Fiyo On The Bayou The Neville Brothers
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- 1Hey Pocky Way04:15
- 2Sweet Honey Dripper05:18
- 3Fire On The Bayou05:18
- 4The Ten Commandments Of Love03:47
- 5Sitting In Limbo04:12
- 6Brother John / Iko Iko05:36
- 7Mona Lisa03:46
- 8Run Joe03:35
Info for Fiyo On The Bayou
A brilliant updating of the New Orleans R&B sound to include strains of Cajun, rock, and reggae on standards ranging from "Hey Pocky Way" to "The Ten Commandments of Love" and "Sitting in Limbo."
„Keith Richards thought the Neville Brothers' Fiyo on the Bayou was the best album of 1981. Most music fans never had a chance to form an opinion. "I knew it wasn't going to get played on the radio," says Cyril Neville. "So I didn't build up any false hopes. We just made the best record we could."
With Fiyo on the Bayou, the Neville Brothers — singer Aaron, keyboardist and singer Art, saxophonist Charles and percussionist Cyril — set out to capture their undisciplined sound, descended from New Orleans Mardi Gras music, while commercializing it enough to reach a broad audience.
The tracks on Fiyo on the Bayou can be divided into two distinct categories: dance-floor burners (like "Hey Pocky Way" and "Sweet Honey Dripper") and showcase ballads for the band's primo canary, Aaron (like "Mona Lisa" and "The Ten Commandments of Love").
"The first time I saw the Nevilles was at the Bottom Line, in New York," says producer Joel Dom. "They completely blew me out of the water."
Dorn pitched a Nevilles deal to A&M, which initially didn't share the producer's enthusiasm. "A&M thought the Nevilles were too ethnic and too regional," he says. Concurrently, singer Bette Midler — whom Dorn had produced and who is also a Nevilles fan — lobbied A&M on behalf of the band. The label eventually gave Dorn the green light.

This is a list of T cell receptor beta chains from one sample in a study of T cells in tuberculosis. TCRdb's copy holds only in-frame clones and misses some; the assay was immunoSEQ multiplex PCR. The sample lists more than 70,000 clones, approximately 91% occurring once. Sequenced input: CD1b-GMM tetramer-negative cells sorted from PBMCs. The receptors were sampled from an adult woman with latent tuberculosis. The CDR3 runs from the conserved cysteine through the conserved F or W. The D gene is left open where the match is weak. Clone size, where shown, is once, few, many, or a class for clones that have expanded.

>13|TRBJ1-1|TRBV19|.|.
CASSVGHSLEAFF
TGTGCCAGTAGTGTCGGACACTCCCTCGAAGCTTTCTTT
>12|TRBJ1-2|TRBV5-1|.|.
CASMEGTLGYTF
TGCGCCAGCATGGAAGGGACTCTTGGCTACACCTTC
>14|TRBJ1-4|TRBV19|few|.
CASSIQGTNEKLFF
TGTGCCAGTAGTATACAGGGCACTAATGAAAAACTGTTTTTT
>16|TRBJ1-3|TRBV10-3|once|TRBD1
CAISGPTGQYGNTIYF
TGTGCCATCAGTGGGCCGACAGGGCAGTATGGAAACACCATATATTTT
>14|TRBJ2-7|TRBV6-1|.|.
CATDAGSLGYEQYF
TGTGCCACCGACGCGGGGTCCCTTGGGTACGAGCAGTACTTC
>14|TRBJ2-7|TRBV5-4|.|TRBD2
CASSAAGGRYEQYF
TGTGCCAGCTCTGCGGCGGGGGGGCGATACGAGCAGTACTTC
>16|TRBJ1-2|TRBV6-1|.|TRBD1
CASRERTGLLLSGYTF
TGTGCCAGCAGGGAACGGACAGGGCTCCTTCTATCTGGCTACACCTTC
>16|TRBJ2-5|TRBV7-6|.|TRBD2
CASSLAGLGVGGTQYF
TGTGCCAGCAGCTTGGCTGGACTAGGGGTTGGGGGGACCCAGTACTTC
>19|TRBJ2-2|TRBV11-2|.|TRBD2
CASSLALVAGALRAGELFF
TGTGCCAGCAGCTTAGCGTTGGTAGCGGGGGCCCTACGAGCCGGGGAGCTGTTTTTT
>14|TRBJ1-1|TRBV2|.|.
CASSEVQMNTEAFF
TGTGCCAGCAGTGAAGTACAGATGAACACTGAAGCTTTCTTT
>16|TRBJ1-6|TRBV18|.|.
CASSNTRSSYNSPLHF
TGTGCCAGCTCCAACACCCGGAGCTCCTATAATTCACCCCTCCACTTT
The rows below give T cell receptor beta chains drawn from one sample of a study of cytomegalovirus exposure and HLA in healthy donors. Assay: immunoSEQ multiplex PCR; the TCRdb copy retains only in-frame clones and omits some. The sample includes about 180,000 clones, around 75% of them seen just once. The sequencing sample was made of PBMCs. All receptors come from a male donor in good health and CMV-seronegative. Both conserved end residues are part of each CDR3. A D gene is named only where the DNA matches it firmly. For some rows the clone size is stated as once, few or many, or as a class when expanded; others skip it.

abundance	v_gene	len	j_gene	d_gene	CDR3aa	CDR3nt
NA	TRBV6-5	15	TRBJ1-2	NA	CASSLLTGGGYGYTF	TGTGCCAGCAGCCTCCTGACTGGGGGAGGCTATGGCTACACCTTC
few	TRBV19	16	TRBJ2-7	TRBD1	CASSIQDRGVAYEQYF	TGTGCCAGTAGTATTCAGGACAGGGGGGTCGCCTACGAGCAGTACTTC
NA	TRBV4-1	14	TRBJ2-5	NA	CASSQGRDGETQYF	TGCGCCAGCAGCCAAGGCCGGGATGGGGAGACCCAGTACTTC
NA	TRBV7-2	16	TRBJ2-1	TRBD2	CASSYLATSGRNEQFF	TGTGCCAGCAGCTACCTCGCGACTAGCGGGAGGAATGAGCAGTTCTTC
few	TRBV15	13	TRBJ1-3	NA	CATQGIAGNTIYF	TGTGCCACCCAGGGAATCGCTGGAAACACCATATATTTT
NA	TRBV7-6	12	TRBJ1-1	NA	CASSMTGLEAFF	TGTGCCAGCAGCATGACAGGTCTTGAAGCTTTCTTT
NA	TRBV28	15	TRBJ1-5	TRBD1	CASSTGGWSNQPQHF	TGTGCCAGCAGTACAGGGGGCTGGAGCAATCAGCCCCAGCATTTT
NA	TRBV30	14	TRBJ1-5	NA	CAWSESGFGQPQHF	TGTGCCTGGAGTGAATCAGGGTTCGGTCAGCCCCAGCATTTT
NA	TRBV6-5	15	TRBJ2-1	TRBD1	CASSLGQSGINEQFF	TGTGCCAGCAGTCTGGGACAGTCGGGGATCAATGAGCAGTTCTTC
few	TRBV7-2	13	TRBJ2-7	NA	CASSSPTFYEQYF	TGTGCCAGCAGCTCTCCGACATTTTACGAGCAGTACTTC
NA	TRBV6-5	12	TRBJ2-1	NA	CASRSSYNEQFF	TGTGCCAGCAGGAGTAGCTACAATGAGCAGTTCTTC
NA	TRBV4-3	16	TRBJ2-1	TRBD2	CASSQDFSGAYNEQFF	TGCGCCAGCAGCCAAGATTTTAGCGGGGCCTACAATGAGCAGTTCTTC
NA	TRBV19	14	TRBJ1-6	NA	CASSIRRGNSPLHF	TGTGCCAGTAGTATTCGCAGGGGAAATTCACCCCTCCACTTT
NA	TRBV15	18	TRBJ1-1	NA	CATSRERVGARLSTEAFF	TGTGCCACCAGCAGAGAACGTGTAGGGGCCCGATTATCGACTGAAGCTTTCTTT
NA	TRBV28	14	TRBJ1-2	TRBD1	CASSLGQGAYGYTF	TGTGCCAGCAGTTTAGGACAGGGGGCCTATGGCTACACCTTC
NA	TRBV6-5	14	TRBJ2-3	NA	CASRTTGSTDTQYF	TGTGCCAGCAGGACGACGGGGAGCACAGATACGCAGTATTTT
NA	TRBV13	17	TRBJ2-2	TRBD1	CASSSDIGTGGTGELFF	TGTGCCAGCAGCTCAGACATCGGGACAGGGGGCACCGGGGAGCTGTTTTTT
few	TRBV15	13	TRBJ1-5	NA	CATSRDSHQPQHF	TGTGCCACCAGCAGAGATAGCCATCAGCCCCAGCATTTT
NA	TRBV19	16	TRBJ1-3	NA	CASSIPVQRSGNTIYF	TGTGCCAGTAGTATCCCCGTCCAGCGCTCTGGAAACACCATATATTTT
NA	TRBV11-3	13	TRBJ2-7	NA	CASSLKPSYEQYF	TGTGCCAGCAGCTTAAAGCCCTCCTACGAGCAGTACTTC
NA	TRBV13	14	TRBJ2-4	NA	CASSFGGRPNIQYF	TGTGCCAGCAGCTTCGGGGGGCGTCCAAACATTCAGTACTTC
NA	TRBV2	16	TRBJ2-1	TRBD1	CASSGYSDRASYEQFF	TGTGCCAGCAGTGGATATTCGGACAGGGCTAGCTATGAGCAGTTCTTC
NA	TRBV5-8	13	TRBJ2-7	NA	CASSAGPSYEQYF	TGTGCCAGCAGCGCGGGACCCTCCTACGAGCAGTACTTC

A self-admitted "sucker" for Aaron's angelic voice, Dorn painstakingly surrounded it with lush orchestration. "When we cut 'Mona Lisa,' we used the New York Philharmonic," says Dorn, "and Aaron sang live in the booth. We turned out all the lights except for one spot that was focused on a Nat 'King' Cole album. He sang the whole song to that album."
Of course, everyone involved was convinced he had a hit on his hands. "It was one of the few times that I've made a record and was 100 percent satisfied when we finished," says Dorn. "I felt Fiyo on the Bayou was the culmination of my career." But the title of the album proved confusing. Both Cyril and keyboardist Art Neville had been members of the seminal New Orleans band the Meters, which had released a 1975 album entitled Fire on the Bayou! Inclusion of a new version of the Meters' signature tune "Hey Pocky Way" on Fiyo further muddied the bayou. "We wanted those songs to be heard by more people," says Aaron.
Most radio stations were just as puzzled by the Nevilles' style, which didn't fit easily into any programming format. "We just couldn't get any airplay," says Dorn. "It was the kind of record where I wished I could have gone door-to-door and said, 'Here — listen to this record!'" (Rolling Stone)
Art Neville, vocals, keyboards
Cyril Neville, vocals, keyboards, percussion
Charles Neville, saxophone, percussion, vocals
Aaron Neville, vocals, percussion
Charmaine Neville, vocals
Babi Floyd, vocals
Eltesa Weathersby, vocals
Herbert Rhoad, vocals
Cissy Houston, vocals
James Hayes, vocals
Jayotis Washington, vocals
Jerry Lawson, vocals
Joe Russell, vocals
The Persuasions, vocals
Quay Hozchen, vocals
Whitney Houston, vocals
Zachary Sanders, vocals
Carl Blouin, baritone saxophone
David Newman, saxophone
Jim Weber, trumpet
Jimmy Duggan, trombone
Joseph Fox III, trumpet
Mac Rebennack, percussion, keyboards
Wardell Quezergue, synthesizer, piano
Leo Nocentelli, bass
David Barard, bass
Herman V. Ernest III, drums
Ivan Neville, percussion
Ralph MacDonald, percussion
Kenneth Williams, percussion
Recorded at the Studio In The Country, Bogalusa, Louisiana
Engineered by Gene Paul
Produced by Joel Dorn
The Neville Brothers
Four powerfully unique personalities, the Neville Brothers thrive on an explosive fusion of diversity and unity. This collective of talented brothers is world-famous for its embodiment of the New Orleans sound.